Lastly, this issue sets up an interesting potential plot point, which is sadly never revisited by Stern or anyone else. As Spider-Man leaves the District Attorney's office, Tower recalls that one of his earliest cases as D.A. was to clear Spider-Man's name in the deaths of George Stacy and Norman Osborn. And he now wonders why Spider-Man is chasing after a villain who has been exclusively raiding Osborn properties. I'm unsure if Stern intended this to be the seed for a future storyline, but I'm a little bummed it never went anyplace. An extended sub-plot featuring Tower trying to dig up dirt on Spider-Man and connect the dots between the web-slinger and the Osborns, possibly even leading to Peter Parker, could have been great fodder for the Spider-books of the era. But sadly, Stern's days on Spider-Man are numbered, and this plot is not to be.

Next Issue: Stern goes quirky in an interesting little tale called "The Daydreamers".


  1. Come to think of it, this issue is probably my family's earliest AMAZING SPIDER-MAN comic possession (with exception to the MARVEL TALES reprints). Does your copy still have the cover and first two/last two pages?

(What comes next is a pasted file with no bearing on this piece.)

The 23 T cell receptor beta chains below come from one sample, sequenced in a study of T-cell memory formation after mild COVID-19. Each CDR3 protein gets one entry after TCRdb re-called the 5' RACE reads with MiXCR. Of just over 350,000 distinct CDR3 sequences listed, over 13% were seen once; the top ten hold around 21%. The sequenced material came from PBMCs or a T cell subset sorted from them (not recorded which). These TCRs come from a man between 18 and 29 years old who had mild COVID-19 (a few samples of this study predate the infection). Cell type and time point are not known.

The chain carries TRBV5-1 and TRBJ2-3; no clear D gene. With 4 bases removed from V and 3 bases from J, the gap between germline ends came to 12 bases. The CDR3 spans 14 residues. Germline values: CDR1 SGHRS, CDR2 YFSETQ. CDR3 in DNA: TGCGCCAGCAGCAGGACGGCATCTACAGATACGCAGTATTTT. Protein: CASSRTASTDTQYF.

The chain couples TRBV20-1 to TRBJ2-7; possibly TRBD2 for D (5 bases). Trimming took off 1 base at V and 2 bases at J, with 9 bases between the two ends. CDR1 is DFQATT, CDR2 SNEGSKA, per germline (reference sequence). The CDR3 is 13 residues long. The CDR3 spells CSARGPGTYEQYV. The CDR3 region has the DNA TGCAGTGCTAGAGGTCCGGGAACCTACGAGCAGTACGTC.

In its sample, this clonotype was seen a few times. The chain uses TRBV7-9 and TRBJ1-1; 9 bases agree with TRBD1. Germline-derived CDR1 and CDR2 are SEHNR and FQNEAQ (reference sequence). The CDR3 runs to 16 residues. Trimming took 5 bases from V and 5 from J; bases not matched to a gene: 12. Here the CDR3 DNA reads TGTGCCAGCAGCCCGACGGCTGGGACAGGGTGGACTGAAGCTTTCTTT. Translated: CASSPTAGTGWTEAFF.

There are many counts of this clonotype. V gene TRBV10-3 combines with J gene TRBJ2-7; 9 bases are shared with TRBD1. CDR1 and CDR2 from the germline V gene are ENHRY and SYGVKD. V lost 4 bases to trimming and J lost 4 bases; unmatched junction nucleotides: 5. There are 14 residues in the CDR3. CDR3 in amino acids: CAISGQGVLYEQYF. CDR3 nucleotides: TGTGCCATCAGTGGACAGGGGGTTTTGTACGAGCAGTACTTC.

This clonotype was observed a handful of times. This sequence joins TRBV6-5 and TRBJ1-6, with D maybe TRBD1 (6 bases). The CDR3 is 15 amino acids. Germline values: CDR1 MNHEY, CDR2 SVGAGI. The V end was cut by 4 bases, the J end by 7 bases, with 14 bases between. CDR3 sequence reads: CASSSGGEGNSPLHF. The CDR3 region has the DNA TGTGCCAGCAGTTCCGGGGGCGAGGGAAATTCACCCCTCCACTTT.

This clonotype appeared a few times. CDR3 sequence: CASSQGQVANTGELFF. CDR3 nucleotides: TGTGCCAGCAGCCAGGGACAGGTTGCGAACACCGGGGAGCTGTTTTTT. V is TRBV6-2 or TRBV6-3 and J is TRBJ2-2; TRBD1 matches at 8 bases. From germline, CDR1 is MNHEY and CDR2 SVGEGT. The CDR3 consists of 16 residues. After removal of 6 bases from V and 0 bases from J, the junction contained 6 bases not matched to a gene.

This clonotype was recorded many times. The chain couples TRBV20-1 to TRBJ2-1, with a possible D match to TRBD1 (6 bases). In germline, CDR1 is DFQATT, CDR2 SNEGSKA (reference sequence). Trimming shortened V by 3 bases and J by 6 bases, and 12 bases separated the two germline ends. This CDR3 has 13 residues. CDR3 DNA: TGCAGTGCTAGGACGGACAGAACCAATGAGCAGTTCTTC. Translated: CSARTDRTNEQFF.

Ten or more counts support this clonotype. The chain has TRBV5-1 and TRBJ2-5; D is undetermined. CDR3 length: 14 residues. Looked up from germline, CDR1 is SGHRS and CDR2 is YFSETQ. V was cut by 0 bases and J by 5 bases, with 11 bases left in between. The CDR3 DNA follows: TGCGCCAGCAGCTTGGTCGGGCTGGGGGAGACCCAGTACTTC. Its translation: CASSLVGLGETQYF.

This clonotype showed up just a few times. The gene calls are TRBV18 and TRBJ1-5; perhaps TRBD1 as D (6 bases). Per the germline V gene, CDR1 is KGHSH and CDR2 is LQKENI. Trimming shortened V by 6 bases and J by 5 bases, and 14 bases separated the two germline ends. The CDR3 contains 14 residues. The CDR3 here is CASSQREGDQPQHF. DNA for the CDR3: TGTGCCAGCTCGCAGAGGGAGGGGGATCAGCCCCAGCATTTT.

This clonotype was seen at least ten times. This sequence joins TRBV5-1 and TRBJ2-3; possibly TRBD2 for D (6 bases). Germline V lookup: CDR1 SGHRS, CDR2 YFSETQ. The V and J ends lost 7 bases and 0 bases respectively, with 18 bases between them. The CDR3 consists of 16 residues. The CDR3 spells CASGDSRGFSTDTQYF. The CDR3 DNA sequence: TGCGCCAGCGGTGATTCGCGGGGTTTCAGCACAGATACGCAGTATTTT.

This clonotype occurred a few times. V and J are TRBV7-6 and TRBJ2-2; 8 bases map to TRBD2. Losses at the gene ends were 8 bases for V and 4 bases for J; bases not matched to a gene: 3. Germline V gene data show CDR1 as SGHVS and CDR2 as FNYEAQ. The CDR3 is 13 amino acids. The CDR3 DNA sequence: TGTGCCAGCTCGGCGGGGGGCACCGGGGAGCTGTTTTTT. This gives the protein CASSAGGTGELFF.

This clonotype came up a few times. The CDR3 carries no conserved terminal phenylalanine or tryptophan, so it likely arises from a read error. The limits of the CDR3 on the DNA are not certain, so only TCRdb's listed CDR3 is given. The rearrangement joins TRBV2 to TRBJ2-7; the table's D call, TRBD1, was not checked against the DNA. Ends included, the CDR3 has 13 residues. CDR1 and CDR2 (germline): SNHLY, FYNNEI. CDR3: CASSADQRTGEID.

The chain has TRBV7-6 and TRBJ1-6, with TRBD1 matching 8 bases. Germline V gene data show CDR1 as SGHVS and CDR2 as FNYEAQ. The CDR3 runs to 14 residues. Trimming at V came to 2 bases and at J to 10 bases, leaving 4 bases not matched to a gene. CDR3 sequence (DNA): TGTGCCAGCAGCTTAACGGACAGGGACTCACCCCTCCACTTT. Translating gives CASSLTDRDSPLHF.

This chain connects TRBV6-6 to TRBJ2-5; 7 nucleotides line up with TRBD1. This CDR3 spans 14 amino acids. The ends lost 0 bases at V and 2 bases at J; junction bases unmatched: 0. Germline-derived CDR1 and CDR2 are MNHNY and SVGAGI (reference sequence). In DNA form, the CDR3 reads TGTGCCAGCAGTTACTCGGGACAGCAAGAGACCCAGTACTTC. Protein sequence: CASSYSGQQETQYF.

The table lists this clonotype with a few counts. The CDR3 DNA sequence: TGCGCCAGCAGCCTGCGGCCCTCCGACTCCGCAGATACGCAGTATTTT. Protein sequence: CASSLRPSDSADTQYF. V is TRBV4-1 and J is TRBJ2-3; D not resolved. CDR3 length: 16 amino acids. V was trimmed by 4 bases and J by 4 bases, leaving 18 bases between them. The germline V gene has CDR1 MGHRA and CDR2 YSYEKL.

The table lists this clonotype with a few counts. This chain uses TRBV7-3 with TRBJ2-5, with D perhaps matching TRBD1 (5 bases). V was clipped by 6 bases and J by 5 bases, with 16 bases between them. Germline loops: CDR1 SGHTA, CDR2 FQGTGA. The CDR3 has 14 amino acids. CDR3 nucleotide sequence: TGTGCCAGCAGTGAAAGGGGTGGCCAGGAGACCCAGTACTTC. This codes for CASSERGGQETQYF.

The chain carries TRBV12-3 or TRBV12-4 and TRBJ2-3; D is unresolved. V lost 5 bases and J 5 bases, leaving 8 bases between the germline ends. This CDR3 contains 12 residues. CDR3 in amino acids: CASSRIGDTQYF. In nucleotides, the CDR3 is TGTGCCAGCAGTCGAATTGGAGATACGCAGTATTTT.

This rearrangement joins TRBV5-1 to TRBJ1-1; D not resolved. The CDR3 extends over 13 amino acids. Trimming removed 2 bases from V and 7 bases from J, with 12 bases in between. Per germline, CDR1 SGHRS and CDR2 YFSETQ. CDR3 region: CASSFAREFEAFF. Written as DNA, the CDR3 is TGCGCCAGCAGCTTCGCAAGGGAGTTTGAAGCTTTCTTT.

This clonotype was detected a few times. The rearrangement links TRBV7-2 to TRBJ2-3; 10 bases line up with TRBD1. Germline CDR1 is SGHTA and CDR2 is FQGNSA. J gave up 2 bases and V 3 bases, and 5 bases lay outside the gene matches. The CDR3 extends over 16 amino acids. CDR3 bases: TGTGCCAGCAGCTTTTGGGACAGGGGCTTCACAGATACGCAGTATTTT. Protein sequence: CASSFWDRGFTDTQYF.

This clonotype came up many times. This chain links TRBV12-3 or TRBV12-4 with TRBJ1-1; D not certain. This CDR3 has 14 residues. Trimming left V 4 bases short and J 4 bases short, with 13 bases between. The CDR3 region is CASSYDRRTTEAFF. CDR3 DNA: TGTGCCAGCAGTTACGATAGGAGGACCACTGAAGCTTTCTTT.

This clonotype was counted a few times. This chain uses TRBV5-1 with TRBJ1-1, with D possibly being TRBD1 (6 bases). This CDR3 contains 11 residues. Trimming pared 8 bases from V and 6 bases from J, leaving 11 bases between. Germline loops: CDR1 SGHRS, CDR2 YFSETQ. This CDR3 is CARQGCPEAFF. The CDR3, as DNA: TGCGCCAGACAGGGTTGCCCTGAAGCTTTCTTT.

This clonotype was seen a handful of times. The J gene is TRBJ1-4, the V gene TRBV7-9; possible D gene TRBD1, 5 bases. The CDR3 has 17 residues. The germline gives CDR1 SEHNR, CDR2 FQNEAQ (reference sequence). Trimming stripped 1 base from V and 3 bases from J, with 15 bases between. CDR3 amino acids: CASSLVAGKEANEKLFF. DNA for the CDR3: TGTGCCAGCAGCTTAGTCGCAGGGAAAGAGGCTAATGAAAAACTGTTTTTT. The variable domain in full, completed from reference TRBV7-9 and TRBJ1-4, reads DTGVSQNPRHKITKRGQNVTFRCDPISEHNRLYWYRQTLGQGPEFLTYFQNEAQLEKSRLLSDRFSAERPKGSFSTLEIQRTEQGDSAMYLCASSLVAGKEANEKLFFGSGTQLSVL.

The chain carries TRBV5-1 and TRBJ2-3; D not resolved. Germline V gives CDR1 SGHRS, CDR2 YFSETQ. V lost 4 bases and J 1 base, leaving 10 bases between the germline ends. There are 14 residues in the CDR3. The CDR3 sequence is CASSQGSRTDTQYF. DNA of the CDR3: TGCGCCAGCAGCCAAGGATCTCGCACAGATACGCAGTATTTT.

Y'know, I always liked the error of the Donovan-Hobgoblin's mask having red lips.

    J.M. DeMatties in his 'Diary of the Green Goblin' story in SPECTACULAR SPIDER-MAN ANNUAL 14 had Harry Osborn's private demon be based on fiddling with his father's formula (as revenge for his neglect & abuse), with him believing the explosion/his father's madness and Green Goblin guise was all his fault. However, several people have noted Donovan's experience showed the Goblin formula's explosive effect as a natural side-effect in making the solution. Whether DeMatties' revelation was intentional (Harry's deep dark secret was much ado about nothing. What tragic irony!) or a continuity error is unknown.

  2. Sadly my original copy of this issue is long lost. I mainly read it as part of the HOBGOBLIN LIVES trade paperback for years, then eventually re-purchased the single issue when I bought the entire Roger Stern run around 2000 or so.

    I didn't know that about the DeMatteis story. While I've read the vast majority of AMAZING issues from #1 to the high 500s, I have several blind spots in the sister titles. I've read some of DeMatteis' SPECTACULAR run, but not all of it. I would assume it's a continuity error, but your reasoning works as a No-Prize solution as far as I'm concerned!

    1. Oops, I meant the ORIGIN OF THE HOBGOBLIN trade, obviously, not HOBGOBLIN LIVES.